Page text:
Ahoy, squirts! Quint here. I’m running out of steam as I write this, having been up for about 20 hours on about 2 ½ hours of sleep and I have to be up in a few hours for interviews. So, forgive any hallucinations, bad grammar, typos, brain farts, incomplete sentences and other related signs of complete mental and physical exhaustion.
John Dies At The End was one of my most anticipated movies of the festival. I loved the book by David Wong and I’ve been a fan of Don Coscarelli’s since I saw Phantasm II on cable as a youngster. If you’ve seen Coscarelli’s Bubba Ho-tep and know anything about the book you’d realize the director is a perfect match for the material.
The short description is this is a story about a substance called Soy Sauce, a very scarce drug that opens your mind to the point that you can see things only the most perceptive could catch out of the corner of their eye, know things you have no business knowing (how many grains of rice are on a plate in a Chinese restaurant, where that rice was grown, the nickname of the farmer who harvested it, for example). Sounds rad, right? The problem is you can’t choose to take this drug, the drug has to choose you and in this film we see the drug choose two quasi-loser best friends Dave and John played by newcomers Chase Williamson and Rob Mayes.
So begins a ride through their first exposure to this drug, which results in death, telepathic communication, a badass dog sidekick, a meat monster, an evil white gangsta kid, flying mustaches, phone calls from the past, present and future and inter-dimensional travel.
The story is framed as Williamson’s Wong (a white kid who legally changed his name to make it harder to be found since Wong is the most common surname in the world) recounts this epic story to a feature reporter played by Paul Giamatti, with flashbacks and flashforwards as he slowly wins over the skeptical reporter.
Coscarelli’s visual style is evident from the very first frame, which you can see in the trailer featuring Williamson hacking away at a corpse in the snow. The man knows how to squeeze a lot from a low budget and the first half of the movie rockets out of the gate. It’s hilarious, kinda creepy and always surprising. Like Fear and Loathing in Las Vegas type crazy shit happens.
About halfway through the story becomes a little more complex and a bit more muddled, but Williamson and Mayes are so damn likeable and the world Coscarelli has built is so detailed and fun that you’re along for the ride.
The whole cast is great. Giamatti is… well, Giamatti. His work is effortless and striking, nailing every emotional beat laid out for him. Fear, contempt, pleasant surprise, hope, doubt… everything plays across his face without any seeming effort on his part. Clancy Brown plays Marconi, a celebrity psychic that can actually work real powers. Glynn Turman (the teacher from Gremlins and... well, the teacher from Super 8) is a cop obsessed with hunting down Dave and John in order to find out more about Soy Sauce. You also get small appearances by Angus Scrimm (The Tall Man himself), Doug Jones and Daniel Roebuck (Arzt from Lost!).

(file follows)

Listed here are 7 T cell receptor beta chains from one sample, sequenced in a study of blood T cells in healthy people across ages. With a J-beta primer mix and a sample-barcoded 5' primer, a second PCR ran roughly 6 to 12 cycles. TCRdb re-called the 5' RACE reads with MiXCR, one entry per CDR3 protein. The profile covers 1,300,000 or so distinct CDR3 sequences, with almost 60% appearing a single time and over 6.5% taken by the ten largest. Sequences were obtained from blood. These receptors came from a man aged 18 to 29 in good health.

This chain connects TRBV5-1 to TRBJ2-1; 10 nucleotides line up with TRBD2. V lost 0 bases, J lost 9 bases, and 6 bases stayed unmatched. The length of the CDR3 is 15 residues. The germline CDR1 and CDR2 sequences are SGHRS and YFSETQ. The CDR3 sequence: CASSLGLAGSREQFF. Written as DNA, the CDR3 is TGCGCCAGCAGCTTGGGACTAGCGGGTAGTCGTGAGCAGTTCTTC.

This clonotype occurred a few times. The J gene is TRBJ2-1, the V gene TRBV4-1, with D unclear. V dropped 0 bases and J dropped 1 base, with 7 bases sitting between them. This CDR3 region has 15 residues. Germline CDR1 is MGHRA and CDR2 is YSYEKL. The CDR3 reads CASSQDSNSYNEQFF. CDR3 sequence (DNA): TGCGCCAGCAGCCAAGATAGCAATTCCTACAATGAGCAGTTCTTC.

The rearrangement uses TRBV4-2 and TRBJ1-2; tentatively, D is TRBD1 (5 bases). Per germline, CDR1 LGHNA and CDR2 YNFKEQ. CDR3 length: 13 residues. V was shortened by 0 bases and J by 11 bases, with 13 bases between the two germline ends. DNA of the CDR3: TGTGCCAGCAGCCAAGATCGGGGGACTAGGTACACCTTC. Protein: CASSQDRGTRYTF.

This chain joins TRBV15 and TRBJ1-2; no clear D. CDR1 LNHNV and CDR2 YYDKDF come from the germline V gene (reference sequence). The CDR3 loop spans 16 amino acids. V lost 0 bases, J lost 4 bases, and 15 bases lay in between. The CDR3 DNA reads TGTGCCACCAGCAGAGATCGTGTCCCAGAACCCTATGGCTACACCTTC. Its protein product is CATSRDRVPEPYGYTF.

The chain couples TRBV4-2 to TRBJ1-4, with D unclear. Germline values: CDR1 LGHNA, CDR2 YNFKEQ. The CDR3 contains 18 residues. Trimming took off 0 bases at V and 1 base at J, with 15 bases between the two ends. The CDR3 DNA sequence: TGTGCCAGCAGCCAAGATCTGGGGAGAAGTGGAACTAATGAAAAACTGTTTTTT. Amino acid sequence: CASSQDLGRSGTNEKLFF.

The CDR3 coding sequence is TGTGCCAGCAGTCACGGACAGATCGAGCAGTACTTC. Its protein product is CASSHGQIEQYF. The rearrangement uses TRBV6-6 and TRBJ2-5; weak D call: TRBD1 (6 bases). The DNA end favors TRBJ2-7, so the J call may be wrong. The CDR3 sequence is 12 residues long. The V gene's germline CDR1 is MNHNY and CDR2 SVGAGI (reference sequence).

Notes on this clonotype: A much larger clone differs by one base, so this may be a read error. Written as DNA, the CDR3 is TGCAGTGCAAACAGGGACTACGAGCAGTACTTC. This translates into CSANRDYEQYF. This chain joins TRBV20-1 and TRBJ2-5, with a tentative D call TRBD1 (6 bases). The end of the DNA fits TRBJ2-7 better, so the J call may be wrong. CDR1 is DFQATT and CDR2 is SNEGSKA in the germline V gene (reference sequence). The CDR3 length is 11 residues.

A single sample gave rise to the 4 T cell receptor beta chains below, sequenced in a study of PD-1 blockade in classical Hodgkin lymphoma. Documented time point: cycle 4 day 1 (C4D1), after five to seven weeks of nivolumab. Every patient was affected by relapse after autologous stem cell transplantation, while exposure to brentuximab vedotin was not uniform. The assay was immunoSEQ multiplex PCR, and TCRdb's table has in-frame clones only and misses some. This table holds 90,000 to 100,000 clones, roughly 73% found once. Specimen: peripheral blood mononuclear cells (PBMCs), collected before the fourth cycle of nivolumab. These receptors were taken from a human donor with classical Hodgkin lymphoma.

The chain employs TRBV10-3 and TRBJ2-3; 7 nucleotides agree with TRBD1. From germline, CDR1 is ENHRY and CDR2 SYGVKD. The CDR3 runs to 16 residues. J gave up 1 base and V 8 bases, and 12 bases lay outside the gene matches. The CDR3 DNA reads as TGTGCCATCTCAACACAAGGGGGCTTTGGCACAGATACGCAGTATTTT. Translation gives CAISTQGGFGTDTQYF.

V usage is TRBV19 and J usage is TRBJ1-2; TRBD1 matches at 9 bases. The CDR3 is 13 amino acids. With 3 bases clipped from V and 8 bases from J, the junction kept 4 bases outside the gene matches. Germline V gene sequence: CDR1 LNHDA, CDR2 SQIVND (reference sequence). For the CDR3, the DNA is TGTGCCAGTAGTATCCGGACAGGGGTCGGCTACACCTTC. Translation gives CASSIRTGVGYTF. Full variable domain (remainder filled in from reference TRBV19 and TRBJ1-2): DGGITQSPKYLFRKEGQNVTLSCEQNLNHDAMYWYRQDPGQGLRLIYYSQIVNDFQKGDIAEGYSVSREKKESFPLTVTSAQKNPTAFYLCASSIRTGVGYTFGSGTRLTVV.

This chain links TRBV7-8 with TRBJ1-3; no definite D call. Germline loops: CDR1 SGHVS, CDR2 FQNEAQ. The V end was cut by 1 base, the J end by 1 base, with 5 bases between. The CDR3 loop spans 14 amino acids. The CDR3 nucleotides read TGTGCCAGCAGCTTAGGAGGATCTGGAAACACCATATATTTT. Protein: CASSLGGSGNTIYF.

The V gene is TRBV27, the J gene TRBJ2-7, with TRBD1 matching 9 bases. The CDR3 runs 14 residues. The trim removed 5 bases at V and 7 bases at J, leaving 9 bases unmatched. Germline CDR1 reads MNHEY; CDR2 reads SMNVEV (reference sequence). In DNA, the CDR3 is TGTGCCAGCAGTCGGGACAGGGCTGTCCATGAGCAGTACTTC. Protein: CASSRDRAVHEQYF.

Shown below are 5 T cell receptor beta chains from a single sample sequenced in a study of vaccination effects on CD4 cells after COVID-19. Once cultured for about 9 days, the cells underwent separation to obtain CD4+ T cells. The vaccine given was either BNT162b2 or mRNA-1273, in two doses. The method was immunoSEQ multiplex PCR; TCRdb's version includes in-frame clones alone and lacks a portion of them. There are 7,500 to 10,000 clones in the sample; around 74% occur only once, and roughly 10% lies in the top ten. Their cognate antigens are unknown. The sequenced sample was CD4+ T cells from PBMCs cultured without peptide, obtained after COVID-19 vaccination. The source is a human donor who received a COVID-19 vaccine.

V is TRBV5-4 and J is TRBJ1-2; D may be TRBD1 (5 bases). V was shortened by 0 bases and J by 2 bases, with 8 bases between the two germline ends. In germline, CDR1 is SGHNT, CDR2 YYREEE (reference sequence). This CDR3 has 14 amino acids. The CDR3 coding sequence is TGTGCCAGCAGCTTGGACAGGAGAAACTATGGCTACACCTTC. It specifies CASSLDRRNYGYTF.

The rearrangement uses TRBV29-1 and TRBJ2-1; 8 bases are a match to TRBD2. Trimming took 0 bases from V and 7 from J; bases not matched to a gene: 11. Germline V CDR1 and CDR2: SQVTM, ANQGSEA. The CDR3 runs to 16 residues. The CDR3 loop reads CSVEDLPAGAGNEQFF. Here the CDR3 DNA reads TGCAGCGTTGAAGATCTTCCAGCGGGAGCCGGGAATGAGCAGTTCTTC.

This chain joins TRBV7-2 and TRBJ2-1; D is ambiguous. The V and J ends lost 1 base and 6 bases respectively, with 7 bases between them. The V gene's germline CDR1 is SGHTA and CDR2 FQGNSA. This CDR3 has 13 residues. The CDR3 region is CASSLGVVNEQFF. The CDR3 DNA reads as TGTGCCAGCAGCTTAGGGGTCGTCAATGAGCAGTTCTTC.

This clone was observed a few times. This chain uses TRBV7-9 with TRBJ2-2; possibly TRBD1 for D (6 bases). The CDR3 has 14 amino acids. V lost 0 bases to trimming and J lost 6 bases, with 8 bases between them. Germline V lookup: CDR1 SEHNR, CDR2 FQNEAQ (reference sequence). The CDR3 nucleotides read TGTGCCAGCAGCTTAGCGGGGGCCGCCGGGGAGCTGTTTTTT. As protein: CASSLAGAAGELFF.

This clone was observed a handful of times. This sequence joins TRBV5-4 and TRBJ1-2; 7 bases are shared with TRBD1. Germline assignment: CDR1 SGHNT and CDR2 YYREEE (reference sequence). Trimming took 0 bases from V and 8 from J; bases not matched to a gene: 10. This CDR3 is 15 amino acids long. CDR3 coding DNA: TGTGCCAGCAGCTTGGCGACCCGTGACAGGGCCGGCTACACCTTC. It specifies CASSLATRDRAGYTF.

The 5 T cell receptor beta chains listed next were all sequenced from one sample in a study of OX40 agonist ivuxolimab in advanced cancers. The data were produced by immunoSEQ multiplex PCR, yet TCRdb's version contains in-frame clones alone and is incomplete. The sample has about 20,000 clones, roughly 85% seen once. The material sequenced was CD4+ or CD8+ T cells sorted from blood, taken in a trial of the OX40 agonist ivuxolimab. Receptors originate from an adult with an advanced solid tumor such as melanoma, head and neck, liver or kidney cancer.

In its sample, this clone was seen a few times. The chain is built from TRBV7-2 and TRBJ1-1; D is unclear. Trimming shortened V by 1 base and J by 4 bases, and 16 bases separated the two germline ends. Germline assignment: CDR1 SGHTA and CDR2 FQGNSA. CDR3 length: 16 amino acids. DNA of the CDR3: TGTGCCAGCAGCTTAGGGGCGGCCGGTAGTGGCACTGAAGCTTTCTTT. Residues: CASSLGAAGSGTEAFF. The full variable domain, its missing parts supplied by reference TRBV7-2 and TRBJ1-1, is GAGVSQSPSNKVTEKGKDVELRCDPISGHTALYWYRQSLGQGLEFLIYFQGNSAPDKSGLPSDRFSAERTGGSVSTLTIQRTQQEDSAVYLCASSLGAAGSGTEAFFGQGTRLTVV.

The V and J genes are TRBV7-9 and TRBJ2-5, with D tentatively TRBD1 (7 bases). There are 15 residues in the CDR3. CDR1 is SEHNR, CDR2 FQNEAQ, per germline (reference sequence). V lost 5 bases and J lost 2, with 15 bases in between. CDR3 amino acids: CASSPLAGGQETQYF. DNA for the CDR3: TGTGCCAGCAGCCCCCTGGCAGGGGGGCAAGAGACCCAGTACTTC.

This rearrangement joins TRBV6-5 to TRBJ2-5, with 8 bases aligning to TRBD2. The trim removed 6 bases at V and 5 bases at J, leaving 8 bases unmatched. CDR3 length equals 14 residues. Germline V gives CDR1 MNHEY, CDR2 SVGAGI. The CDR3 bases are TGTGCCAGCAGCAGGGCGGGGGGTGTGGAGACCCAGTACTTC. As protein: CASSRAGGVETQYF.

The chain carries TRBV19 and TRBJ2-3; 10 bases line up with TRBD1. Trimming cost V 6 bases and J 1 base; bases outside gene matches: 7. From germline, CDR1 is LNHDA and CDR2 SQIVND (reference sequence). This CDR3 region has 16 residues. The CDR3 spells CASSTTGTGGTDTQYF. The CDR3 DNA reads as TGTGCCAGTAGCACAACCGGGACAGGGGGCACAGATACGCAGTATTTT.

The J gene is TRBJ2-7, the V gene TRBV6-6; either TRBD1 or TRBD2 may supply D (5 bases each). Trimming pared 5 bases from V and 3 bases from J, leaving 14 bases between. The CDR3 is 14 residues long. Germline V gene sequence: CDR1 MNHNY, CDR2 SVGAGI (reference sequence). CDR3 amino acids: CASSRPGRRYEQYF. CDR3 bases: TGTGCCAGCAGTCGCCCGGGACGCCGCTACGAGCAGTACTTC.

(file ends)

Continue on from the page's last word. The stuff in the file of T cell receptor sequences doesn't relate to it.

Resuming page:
Lots of great character actors in there all turning in great work, but it really does rest on the shoulders of Chase Williamson and Rob Mayes who are superstars in the making. You’re going to see a ton from these guys in the future. They’re very funny and very natural. I never saw them “act” which I’ve seen a bit at this festival. Williamson in particular impressed me. I mean, the dude holds his own sitting across from Giamatti for huge heaping chunks of dialogue and is also able to sell internal monologue dialogue without it sounding cheap and cheesy.
There are lots of practical effects in the film and some digital ones towards the end that look a bit unfinished. Things get really crazy by the time the finale rolls around and I think the ambition might have exceeded the budget for these sequences, but no matter if the focus is Chase Williamson alone on a couch or Williamson and Mayes challenging a Lovecraftian villain that would give Guillermo del Toro a stiffy there’s always a sense of fun.
Brian Tyler’s score and Mike Gioulakis’ cinematography deserve some praise as well. I’ve liked Tyler’s work since Six String Samurai and his John Dies at the End score is rock solid. Gioulakis’ work is sharp, with deep blacks. He captures some really great stuff in the film, locking in the tone instantly and consistently.
I think with a few tweaks in the second half and maybe a little bit more money thrown into the digital effects you end up with a near flawless genre picture, an instant cult classic. It’s a unique film, mixing weird drug imagery with bizarre supernatural imagery all wrapped up in a comedic tone.
Very excited to see who picks this one up! Here’s the trailer if you haven’t seen it yet:
Hope that read alright. I should be able to catch up on a few reviews tomorrow including Rodrigo Cortez’s Red Lights, quirky rom-com Save the Date and Mary Elizabeth Winstead alcoholism drama Smashed.